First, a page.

LangSmith: Production Monitoring & Automations

LangSmith: Production Monitoring & Automations

6 min read

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If 2023 was a breakthrough year for LLMs, then 2024 is shaping up to be the year that a significant amount of LLM-powered applications make their way into production. From the Elastic AI Assistant to CommandBar's Copilot User Assistant - more and more complex applications are shipping to production and providing real business value. Many of these applications use LangSmith to test and debug their applications, and today we're announcing a set of new features aimed at helping applications post production-deployment.

As an AI Engineer, your job doesn't stop once an application is launched to production. Once it's in production you start getting real user data flowing through the system, allowing you to try to answer all sorts of questions. How are people using it? Where is the application messing up? Where is it performing well? How can I improve my application based on this data? How can I start to build a data flywheel?

In order to make it as easy as possible to address these questions, we're releasing a new set of features around production logging and automations. Production monitoring allows you to more easily manually explore and identify your data, while automations allow you to start acting on this data in an automated way. Like all LangSmith features, these work whether you are using LangChain or not. In the rest of this blog, we will walk through what these features are. You can also check out our YouTube Playlist for video walkthroughs.


We've revamped our infrastructure and invested a lot in being able to support advanced filters. These advanced filters are crucial for being able to efficiently and thoroughly inspect your data. As a starting point, we support basic filtering of runs based on:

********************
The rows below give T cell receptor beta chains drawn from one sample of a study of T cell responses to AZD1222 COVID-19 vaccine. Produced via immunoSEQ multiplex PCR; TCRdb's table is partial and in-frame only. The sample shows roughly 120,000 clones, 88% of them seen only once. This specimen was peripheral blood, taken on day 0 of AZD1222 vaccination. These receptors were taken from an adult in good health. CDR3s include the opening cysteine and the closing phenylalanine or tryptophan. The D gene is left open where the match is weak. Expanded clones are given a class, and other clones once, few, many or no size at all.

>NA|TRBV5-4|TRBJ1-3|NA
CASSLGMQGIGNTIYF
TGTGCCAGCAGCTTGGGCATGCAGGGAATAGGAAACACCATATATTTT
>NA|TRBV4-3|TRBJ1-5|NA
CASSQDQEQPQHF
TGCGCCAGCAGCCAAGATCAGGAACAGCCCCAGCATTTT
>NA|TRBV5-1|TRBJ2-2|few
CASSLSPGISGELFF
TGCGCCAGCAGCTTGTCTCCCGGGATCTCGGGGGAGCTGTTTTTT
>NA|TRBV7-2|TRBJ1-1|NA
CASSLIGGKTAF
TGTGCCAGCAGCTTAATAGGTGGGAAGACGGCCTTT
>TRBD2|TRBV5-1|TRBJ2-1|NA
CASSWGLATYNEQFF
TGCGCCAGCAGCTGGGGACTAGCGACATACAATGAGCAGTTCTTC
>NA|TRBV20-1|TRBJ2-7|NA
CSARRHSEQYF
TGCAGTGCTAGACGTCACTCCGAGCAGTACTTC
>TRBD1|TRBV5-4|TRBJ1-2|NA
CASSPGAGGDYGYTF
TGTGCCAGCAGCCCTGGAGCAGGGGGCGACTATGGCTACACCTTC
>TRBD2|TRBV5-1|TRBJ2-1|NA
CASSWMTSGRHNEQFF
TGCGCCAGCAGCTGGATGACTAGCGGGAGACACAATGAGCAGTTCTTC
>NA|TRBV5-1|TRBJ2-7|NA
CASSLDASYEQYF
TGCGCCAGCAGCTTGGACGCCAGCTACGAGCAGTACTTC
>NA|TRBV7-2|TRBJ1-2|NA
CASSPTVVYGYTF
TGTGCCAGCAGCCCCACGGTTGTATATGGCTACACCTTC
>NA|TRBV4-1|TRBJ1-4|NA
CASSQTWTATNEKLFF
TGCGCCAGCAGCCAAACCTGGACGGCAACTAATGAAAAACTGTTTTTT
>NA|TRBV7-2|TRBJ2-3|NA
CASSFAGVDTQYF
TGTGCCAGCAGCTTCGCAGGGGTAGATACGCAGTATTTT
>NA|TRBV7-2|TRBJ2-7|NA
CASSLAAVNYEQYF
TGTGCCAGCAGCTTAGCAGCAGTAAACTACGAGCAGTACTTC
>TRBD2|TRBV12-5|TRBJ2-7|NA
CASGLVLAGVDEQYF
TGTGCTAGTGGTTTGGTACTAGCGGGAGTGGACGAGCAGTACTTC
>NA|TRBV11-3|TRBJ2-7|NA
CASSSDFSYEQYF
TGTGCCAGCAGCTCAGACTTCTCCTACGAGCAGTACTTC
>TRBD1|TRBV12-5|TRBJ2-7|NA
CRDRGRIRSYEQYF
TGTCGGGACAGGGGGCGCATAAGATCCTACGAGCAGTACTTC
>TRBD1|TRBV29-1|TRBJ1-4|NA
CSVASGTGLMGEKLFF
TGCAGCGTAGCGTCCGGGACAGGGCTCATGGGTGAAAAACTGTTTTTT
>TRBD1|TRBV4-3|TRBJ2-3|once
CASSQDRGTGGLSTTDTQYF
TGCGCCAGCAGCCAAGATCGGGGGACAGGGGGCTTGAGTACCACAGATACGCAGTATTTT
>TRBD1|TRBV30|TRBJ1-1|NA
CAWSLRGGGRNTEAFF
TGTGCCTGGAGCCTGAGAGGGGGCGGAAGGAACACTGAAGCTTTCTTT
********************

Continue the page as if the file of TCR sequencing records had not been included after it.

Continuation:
• Latency: can be used to identify runs that took an inordinate amount of time
  • Errors: can be used to identify runs that hit a breaking error
  • Feedback: can be used to identify runs that users identified as particularly good or bad
  • Metadata/Tags: can be used to filter into subsets of runs based on their configuration
  • Full Text Search: can be used to search for keywords

We also have added in a few more advanced forms of filtering. These include

By Trace Attributes: sometimes you may want to filter for runs based on attributes of the root run of the trace they are a part of. This is especially common when working with chains or agents, where there are multiple sub-runs that make up a larger trace. Oftentimes, you are only collecting feedback on the high level trace. You may want to look for particular types of sub-runs whose parent trace has positive or negative feedback. An example of this might be filtering for runs with name "ChatOpenAI" that in which the root run of the trace has auser_score equal to 0.

By Tree Attributes: The reverse of the above. You may want to filter for root runs of traces that have a particular type of sub-run. This can be useful in identifying high level traces that called a particular tool, for example.

AI Query: Don't know how to construct your trace in the UI? Type in what you want to search for in natural language and we will use an LLM to convert it to our filtering language! (Yes, we monitor this with LangSmith)


Filtering is useful to be able to identify and look at individual datapoints. Oftentimes, you may want an even more birds eye view of what is happening. In the Monitoring tab you can view aggregate statistics over time. These statistics include LLM specific metrics like latency, time-to-first-token, cost, tokens, feedback, etc.

One of the more advanced features here is that you can group runs by metadata attributes. What this means is that you add a metadata tag to runs representing a particular configuration. A concrete example of this is with ChatLangChain, where we rotate between five different LLM providers. We insert as metadata a key tracking which LLM we chose. In LangSmith, you can then group the monitoring dashboards by this metadata key. This allows us to easily compare all those same stats (latency, feedback, etc) across the five different model providers.